Murder, Self-Defense, and Hatred

“You shall not murder.”

- Deuteronomy 5:17

Western culture no longer takes seriously many of the Ten Commandments. The third and fourth commandments are certainly neglected. There is also a good argument that our society does not care much about the prohibitions against adultery (seventh commandment), theft (eighth commandment), slander (ninth commandment), or covetousness (tenth commandment) either. However, apart from abortion and euthanasia, there is no movement to legalize murder. In the modern West, people still want to hold that killing an innocent human being is wrong.

As we look at the sixth commandment, notice first that the ESV uses the word “murder,” not “kill.” That is because the Hebrew language has several words that mean “kill,” and the one that appears in the Hebrew text of today’s passage appears most often in the context of the deliberate taking of innocent life. Not every kind of killing is murder, which means that not all acts of killing are against God’s law. Exodus 22:2–3, for example, does not prescribe the death penalty if a person kills someone in self-defense when the person has no other recourse to protect his life and property. This indicates that killing in a legitimate act of self-defense is not murder and not forbidden by the sixth commandment. The concern in the commandment against murder is to protect innocent life, and in the case of self-defense, the innocent party is the one who must defend himself.

Over the centuries, Christians thinkers have seen a broader application of passages such as Exodus 22:2–3 to warfare, teaching that there are just wars in which Christians may participate and that states may wage war without violating the sixth commandment. Generally speaking, just war theory says that states may defend themselves against unlawful aggression in order to protect their people and territories. Sadly, nations do not always follow these guidelines, and tragically, the scourge of abortion on demand means that many countries do not take seriously the command not to allow the killing of innocent human beings. Christians are obliged, insofar as they are able, to hold the state to account for not fulfilling its responsibility to protect life (Rom. 13:1–7).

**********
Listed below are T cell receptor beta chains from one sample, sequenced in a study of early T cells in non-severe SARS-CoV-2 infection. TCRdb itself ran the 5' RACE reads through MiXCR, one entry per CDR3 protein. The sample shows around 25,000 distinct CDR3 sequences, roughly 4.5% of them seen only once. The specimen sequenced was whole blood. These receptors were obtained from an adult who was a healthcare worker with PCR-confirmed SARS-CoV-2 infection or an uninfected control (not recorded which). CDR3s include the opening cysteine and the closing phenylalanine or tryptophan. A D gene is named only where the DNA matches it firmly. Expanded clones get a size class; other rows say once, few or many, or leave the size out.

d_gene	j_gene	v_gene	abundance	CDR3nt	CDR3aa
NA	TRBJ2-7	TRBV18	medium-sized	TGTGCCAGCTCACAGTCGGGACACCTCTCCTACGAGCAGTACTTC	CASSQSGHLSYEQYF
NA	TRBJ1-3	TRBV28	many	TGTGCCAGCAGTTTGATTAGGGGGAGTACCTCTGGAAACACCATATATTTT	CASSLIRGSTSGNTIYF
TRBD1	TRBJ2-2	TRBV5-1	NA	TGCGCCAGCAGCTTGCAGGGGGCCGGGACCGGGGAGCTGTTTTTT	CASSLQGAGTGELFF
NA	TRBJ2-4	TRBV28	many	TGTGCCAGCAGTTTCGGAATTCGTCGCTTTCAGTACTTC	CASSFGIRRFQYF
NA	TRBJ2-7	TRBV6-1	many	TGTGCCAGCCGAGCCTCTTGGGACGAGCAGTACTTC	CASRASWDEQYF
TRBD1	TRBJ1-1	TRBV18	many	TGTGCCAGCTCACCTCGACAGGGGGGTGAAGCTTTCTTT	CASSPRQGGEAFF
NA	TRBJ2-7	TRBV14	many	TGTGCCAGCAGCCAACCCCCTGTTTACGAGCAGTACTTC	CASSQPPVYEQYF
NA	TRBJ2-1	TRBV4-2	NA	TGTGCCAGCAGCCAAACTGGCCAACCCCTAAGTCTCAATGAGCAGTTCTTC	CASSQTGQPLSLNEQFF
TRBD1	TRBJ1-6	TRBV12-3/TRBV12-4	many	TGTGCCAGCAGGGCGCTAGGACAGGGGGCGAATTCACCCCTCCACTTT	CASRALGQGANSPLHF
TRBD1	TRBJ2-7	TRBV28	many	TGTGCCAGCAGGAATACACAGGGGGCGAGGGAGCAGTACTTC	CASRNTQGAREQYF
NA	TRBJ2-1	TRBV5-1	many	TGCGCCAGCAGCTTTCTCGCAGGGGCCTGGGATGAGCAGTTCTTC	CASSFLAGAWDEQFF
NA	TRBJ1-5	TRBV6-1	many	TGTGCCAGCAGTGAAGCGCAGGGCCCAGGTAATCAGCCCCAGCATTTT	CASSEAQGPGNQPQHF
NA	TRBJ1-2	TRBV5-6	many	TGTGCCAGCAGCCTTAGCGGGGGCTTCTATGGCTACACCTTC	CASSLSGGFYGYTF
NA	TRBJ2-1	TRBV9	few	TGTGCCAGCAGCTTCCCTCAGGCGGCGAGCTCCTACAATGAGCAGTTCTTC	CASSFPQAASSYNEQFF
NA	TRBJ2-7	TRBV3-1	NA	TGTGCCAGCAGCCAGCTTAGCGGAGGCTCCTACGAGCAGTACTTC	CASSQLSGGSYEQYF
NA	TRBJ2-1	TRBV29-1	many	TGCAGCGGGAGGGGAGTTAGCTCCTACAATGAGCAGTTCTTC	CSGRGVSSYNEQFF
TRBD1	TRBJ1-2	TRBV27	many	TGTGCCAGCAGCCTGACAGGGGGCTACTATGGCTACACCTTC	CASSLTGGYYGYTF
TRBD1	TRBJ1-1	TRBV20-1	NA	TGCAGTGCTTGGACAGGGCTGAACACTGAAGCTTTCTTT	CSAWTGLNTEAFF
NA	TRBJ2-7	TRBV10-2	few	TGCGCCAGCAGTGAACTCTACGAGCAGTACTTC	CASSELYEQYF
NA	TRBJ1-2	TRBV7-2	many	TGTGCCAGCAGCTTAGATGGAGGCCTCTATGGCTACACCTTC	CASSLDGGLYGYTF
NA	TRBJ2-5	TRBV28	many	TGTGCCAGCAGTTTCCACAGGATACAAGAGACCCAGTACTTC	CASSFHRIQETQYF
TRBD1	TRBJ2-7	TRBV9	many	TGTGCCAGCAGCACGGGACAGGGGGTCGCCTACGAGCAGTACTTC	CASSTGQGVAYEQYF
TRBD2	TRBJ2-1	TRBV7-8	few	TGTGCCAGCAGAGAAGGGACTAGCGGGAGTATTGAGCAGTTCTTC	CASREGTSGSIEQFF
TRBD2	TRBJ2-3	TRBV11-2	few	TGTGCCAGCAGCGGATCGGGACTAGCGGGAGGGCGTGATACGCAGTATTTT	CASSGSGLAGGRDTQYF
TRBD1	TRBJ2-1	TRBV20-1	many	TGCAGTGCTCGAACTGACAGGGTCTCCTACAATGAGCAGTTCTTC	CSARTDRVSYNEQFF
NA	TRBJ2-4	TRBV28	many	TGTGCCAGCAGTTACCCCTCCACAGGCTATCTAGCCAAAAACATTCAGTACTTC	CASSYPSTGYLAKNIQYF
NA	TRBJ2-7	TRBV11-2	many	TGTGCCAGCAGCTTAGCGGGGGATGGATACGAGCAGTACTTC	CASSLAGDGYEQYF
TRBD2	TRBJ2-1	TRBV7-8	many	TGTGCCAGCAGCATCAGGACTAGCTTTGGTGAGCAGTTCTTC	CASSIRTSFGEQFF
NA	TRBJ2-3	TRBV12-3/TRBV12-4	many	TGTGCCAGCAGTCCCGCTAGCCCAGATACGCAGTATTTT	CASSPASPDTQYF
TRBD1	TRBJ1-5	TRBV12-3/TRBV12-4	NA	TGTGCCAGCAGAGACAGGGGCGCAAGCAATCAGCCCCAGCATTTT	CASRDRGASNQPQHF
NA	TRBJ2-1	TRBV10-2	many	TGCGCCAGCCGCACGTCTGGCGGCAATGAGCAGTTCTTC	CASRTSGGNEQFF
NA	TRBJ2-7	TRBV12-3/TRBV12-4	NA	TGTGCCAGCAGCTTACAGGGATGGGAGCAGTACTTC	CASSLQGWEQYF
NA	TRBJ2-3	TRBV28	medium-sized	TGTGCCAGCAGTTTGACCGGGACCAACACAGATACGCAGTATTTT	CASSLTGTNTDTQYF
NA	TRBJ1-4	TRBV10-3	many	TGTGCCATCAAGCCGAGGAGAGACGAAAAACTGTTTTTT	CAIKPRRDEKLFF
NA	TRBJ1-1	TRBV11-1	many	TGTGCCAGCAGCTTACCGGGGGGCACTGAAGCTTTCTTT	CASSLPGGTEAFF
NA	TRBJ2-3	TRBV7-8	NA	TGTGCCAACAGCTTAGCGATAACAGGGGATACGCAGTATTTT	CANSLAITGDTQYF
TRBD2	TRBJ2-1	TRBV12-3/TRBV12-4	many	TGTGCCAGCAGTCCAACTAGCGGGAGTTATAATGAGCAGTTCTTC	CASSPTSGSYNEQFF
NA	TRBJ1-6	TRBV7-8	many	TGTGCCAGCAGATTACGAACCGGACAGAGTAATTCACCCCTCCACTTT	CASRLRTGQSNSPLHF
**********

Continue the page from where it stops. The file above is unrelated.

Finally, Jesus explains that the sixth commandment prohibits also those attitudes of the heart that lead to murder. Ungodly anger breaks the sixth commandment (Matt. 5:21–26).

Coram Deo

Murder is not the unforgivable sin, so anyone who has taken innocent life unjustly will be forgiven in Christ when they repent and believe. As Christians, we are perhaps more prone to break the sixth commandment by harboring angry hearts. Ungodly anger against another person violates the sixth commandment, so let us seek to eliminate that sin in our lives.

Passages for Further Study

Exodus 20:13
Mark 7:21
James 4:1–12
1 John 3:11–15

First published in Tabletalk Magazine, an outreach of Ligonier. For permissions, view our Copyright Policy.